Real estate startup HouseCanary made headlines when it secured a $700 million judgment against Title Source, Inc., now known as Amrock, in a trade secrets misappropriation case. In short, HouseCanary claimed that Amrock misappropriated its trade secrets to develop an app to compete with the very product Amrock hired HouseCanary to create—a product HouseCanary never delivered.
At the 2018 trial, HouseCanary prevailed on three causes of action against Amrock: breach of contract, misappropriation of trade secrets under the Texas Uniform Trade Secrets Act (TUTSA), and fraud. HouseCanary elected to recover under its TUTSA and fraud claims, for which the jury awarded it $700 million, instead of its breach of contract claim, for which the jury awarded it $201 million.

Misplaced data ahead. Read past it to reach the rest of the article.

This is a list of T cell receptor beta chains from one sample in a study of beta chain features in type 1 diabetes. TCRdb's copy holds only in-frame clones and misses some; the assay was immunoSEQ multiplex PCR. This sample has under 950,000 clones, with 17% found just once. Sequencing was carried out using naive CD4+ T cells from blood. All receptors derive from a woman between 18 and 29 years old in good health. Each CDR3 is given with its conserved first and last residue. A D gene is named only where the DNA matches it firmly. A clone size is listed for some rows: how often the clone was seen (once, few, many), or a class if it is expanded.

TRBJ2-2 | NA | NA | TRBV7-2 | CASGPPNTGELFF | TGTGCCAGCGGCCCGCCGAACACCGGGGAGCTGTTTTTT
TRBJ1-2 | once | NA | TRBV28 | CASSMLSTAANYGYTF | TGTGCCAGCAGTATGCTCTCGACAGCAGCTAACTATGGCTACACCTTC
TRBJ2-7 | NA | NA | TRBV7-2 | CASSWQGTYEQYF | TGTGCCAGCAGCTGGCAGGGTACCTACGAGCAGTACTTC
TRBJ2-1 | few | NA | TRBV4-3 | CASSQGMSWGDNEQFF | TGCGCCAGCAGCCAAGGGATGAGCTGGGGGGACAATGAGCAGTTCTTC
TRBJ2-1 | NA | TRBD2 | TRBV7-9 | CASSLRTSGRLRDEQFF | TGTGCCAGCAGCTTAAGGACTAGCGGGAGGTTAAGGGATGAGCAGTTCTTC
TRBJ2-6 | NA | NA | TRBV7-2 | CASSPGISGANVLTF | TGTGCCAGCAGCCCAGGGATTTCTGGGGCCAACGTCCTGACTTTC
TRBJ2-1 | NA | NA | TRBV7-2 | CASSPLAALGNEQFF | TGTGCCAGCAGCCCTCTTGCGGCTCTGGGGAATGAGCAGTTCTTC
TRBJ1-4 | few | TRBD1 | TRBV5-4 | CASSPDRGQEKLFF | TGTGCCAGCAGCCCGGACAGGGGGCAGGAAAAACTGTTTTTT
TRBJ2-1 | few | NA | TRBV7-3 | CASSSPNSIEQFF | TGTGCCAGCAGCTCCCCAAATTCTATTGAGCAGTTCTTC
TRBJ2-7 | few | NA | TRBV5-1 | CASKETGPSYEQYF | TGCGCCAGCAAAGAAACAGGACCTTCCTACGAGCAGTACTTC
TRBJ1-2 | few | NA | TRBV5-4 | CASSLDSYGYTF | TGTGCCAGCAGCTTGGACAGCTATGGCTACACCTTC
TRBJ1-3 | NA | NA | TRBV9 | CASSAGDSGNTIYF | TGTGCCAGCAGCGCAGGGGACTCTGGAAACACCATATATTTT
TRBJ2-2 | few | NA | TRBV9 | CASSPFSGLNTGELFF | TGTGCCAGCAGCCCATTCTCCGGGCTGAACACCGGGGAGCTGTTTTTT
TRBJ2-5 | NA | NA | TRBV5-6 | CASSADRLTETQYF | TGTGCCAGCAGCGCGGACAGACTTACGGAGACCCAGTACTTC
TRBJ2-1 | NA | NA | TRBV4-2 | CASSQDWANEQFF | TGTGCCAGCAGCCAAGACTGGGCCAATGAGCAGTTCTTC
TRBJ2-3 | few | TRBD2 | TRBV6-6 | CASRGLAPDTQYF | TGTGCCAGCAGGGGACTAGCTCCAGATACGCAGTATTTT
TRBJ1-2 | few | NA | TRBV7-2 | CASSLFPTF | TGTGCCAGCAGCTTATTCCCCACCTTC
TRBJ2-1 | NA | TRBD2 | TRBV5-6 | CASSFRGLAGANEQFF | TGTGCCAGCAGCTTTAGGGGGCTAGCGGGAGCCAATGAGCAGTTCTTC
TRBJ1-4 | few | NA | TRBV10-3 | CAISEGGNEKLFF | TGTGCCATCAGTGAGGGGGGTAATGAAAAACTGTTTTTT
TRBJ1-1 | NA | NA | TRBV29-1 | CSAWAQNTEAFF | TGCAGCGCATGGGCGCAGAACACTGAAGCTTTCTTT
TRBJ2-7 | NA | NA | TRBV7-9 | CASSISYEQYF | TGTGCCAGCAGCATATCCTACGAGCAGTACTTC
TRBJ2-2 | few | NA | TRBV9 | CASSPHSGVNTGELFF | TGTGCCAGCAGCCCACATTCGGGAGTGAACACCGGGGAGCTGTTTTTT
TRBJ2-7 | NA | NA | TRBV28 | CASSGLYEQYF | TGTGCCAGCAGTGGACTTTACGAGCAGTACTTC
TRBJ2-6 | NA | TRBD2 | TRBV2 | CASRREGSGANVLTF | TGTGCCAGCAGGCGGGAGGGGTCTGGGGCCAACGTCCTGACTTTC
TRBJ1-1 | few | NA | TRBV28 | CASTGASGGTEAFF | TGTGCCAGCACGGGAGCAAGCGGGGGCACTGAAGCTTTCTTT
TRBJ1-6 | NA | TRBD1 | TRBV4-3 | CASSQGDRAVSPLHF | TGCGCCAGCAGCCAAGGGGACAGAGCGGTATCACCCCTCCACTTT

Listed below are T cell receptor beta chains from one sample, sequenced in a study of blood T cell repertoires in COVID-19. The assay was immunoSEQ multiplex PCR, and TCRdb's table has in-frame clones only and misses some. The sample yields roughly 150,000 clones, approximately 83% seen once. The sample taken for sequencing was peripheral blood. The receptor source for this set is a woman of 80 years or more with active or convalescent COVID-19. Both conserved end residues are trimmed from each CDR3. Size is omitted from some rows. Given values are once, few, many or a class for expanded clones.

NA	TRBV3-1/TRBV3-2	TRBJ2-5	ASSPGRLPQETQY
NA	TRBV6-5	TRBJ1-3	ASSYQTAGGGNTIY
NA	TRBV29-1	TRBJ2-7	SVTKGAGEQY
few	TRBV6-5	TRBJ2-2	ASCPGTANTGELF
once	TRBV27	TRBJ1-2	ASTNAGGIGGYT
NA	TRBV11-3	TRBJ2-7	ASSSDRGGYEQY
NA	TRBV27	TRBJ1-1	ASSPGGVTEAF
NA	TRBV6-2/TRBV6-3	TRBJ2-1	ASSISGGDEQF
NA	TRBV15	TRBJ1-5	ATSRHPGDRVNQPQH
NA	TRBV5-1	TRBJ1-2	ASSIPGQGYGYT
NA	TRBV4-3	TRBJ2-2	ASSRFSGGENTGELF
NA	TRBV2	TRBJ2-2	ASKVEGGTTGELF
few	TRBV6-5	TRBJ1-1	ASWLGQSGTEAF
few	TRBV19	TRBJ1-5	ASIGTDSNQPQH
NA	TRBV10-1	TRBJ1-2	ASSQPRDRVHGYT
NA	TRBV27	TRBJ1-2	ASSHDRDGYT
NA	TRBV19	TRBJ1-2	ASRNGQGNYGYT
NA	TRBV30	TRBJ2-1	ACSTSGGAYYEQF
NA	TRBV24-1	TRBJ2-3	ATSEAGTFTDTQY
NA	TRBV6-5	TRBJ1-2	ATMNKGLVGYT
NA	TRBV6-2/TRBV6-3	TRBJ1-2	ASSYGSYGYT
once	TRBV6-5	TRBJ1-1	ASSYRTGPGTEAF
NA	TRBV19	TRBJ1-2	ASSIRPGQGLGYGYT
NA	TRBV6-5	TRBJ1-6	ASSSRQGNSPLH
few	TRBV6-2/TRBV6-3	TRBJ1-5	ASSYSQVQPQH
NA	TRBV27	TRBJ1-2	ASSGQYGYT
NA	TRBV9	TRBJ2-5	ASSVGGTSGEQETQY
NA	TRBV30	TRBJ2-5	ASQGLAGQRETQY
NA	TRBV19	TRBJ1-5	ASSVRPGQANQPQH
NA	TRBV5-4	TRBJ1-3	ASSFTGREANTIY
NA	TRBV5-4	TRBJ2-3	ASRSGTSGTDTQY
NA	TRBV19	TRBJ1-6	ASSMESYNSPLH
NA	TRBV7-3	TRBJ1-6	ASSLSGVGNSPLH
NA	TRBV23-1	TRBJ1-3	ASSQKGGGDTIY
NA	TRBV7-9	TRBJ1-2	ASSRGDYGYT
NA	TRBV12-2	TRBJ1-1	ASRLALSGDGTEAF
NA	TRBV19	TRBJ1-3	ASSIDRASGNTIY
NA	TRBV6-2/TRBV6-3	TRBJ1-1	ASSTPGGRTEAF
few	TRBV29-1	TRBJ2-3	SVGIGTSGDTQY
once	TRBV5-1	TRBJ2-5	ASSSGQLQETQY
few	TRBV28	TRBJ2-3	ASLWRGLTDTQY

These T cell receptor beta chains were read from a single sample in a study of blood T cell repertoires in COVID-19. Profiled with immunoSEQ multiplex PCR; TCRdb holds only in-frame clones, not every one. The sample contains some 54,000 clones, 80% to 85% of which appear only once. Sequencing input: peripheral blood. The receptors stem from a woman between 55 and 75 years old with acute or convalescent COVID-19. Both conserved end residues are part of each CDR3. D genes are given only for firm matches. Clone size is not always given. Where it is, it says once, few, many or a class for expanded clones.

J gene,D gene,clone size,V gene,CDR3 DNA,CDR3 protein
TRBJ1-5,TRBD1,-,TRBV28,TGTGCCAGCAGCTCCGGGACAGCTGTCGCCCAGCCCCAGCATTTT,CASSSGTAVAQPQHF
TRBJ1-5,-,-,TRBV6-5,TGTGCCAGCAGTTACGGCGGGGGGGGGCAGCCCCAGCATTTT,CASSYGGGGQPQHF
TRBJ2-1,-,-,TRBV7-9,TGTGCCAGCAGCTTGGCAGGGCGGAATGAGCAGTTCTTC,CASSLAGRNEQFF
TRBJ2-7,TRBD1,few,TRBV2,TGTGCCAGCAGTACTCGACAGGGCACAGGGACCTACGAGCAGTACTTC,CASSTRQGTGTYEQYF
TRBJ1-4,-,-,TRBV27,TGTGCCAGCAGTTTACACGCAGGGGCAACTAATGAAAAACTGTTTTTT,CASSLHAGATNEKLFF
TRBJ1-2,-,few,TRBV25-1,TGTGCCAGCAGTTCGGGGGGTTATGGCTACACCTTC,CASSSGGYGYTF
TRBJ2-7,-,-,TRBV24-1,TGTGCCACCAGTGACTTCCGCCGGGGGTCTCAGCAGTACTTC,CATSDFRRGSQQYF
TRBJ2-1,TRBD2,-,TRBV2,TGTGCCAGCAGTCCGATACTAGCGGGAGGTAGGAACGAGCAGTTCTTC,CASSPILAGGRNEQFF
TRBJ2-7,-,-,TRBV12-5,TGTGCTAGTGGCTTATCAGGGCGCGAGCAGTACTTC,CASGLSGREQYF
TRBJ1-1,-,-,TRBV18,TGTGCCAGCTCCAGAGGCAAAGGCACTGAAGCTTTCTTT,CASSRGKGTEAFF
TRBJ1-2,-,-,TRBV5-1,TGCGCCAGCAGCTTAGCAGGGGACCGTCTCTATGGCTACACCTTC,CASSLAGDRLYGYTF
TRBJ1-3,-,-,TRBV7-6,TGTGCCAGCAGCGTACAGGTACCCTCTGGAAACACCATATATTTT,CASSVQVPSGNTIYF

As we discussed in our previous blog post, the Texas Court of Appeals recently reversed the trial court due to deficiencies in the jury charge and remanded the case to be retried as to HouseCanary’s TUTSA and fraud claims, but not its breach of contract claim. However, at Amrock’s request, the Court of Appeals revised its opinion on August 26th. In revising its opinion, the Court of Appeals recognized that “HouseCanary’s TUTSA, fraud, and contract claims rely … on the same facts and the jury found those acts caused the same damages.” Thus, “it is possible that a retrial of the TUTSA and fraud claim will result in a verdict that conflicts with the first jury’s contract findings.” Based on this, the Court found that HouseCanary’s three claims were not separable.
Given this inseparability, the Court gave HouseCanary two options: It could either retry all of its claims, including its TUTSA, fraud, and breach of contract claims, instead of just two of those claims; or, HouseCanary could elect to recover the $201 million the jury awarded it under its breach of contract claim.
According to news outlets, HouseCanary is weighing its options.